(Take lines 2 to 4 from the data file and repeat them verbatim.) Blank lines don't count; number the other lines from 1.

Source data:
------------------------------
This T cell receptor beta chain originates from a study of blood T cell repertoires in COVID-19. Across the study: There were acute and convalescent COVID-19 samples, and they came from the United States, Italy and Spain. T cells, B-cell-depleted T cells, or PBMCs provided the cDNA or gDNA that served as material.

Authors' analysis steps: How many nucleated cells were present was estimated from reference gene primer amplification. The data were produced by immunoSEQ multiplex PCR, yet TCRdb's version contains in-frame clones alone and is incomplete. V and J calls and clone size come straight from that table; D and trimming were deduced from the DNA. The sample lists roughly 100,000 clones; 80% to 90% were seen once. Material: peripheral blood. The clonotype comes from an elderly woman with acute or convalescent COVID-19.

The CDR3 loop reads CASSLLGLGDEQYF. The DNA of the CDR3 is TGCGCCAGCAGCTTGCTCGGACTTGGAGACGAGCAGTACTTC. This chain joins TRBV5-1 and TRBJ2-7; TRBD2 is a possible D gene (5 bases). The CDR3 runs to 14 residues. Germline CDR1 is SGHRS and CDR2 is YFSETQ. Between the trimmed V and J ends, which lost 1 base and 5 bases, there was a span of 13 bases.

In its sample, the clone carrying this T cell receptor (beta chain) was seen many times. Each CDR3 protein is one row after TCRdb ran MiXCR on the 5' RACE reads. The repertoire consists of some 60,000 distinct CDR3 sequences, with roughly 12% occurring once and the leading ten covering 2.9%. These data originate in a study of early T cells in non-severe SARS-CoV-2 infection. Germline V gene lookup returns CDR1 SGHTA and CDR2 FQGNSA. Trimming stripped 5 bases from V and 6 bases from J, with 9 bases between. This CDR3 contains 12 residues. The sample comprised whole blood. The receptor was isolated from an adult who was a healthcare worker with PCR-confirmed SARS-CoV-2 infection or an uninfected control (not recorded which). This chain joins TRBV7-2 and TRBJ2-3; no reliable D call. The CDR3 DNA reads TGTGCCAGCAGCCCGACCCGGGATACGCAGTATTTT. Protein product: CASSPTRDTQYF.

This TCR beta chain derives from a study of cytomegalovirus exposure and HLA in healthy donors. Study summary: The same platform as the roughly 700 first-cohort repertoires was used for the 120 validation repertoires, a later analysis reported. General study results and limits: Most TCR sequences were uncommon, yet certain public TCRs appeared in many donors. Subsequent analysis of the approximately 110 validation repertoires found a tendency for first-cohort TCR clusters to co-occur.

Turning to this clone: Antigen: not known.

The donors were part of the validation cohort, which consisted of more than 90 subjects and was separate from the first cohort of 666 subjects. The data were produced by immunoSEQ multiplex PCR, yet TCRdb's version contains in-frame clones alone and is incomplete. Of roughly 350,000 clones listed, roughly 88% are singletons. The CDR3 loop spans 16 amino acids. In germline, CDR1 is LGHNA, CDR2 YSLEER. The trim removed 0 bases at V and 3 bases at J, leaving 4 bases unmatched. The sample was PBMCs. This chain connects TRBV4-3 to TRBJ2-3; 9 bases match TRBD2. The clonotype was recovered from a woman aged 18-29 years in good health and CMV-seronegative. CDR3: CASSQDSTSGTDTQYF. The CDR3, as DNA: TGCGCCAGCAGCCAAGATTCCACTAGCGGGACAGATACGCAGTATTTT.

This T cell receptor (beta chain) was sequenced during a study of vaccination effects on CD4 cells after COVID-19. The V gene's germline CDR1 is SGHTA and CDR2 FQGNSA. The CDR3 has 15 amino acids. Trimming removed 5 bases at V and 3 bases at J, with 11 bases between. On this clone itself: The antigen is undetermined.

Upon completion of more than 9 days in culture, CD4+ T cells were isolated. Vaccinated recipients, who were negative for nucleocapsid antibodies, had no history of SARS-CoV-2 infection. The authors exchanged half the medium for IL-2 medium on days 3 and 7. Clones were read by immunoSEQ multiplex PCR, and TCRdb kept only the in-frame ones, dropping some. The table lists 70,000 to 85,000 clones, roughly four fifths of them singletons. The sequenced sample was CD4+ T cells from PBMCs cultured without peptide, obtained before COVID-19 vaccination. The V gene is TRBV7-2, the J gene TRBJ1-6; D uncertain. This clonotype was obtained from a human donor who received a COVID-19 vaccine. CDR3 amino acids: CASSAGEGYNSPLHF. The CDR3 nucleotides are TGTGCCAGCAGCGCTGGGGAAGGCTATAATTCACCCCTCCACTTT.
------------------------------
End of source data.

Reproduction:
Authors' analysis steps: How many nucleated cells were present was estimated from reference gene primer amplification. The data were produced by immunoSEQ multiplex PCR, yet TCRdb's version contains in-frame clones alone and is incomplete. V and J calls and clone size come straight from that table; D and trimming were deduced from the DNA. The sample lists roughly 100,000 clones; 80% to 90% were seen once. Material: peripheral blood. The clonotype comes from an elderly woman with acute or convalescent COVID-19.

The CDR3 loop reads CASSLLGLGDEQYF. The DNA of the CDR3 is TGCGCCAGCAGCTTGCTCGGACTTGGAGACGAGCAGTACTTC. This chain joins TRBV5-1 and TRBJ2-7; TRBD2 is a possible D gene (5 bases). The CDR3 runs to 14 residues. Germline CDR1 is SGHRS and CDR2 is YFSETQ. Between the trimmed V and J ends, which lost 1 base and 5 bases, there was a span of 13 bases.

In its sample, the clone carrying this T cell receptor (beta chain) was seen many times. Each CDR3 protein is one row after TCRdb ran MiXCR on the 5' RACE reads. The repertoire consists of some 60,000 distinct CDR3 sequences, with roughly 12% occurring once and the leading ten covering 2.9%. These data originate in a study of early T cells in non-severe SARS-CoV-2 infection. Germline V gene lookup returns CDR1 SGHTA and CDR2 FQGNSA. Trimming stripped 5 bases from V and 6 bases from J, with 9 bases between. This CDR3 contains 12 residues. The sample comprised whole blood. The receptor was isolated from an adult who was a healthcare worker with PCR-confirmed SARS-CoV-2 infection or an uninfected control (not recorded which). This chain joins TRBV7-2 and TRBJ2-3; no reliable D call. The CDR3 DNA reads TGTGCCAGCAGCCCGACCCGGGATACGCAGTATTTT. Protein product: CASSPTRDTQYF.